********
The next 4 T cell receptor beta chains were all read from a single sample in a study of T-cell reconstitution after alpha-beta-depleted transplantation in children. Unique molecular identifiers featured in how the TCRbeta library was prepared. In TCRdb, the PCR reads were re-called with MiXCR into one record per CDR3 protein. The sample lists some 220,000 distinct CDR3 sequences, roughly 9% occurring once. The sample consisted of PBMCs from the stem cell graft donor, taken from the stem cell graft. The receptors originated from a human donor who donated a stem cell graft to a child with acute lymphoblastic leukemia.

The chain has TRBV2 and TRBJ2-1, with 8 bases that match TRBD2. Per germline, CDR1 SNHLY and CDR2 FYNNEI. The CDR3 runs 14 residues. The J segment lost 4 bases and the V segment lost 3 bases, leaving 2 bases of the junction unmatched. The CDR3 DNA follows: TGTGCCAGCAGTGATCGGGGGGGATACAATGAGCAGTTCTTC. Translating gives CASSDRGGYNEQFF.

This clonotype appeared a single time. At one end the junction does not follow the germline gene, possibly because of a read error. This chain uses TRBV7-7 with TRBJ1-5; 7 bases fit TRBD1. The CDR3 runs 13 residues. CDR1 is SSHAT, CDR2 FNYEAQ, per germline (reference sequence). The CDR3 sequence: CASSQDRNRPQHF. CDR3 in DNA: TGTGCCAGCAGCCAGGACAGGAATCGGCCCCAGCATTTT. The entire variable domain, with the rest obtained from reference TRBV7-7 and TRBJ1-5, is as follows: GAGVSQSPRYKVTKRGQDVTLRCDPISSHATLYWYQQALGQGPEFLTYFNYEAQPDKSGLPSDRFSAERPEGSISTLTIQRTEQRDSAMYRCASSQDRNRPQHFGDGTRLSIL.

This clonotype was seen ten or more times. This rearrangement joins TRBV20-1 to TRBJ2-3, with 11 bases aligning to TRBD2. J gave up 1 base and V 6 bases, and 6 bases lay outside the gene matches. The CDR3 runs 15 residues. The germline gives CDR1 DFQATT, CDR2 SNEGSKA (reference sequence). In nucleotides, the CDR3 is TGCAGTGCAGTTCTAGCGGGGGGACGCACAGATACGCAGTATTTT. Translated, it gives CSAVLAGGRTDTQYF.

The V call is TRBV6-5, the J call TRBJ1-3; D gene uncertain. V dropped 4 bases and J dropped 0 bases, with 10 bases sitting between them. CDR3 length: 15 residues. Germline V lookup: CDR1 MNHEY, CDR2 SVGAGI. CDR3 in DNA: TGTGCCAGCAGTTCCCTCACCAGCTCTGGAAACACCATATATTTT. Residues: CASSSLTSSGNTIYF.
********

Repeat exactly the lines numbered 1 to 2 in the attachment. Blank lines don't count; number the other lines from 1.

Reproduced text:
The next 4 T cell receptor beta chains were all read from a single sample in a study of T-cell reconstitution after alpha-beta-depleted transplantation in children. Unique molecular identifiers featured in how the TCRbeta library was prepared. In TCRdb, the PCR reads were re-called with MiXCR into one record per CDR3 protein. The sample lists some 220,000 distinct CDR3 sequences, roughly 9% occurring once. The sample consisted of PBMCs from the stem cell graft donor, taken from the stem cell graft. The receptors originated from a human donor who donated a stem cell graft to a child with acute lymphoblastic leukemia.

The chain has TRBV2 and TRBJ2-1, with 8 bases that match TRBD2. Per germline, CDR1 SNHLY and CDR2 FYNNEI. The CDR3 runs 14 residues. The J segment lost 4 bases and the V segment lost 3 bases, leaving 2 bases of the junction unmatched. The CDR3 DNA follows: TGTGCCAGCAGTGATCGGGGGGGATACAATGAGCAGTTCTTC. Translating gives CASSDRGGYNEQFF.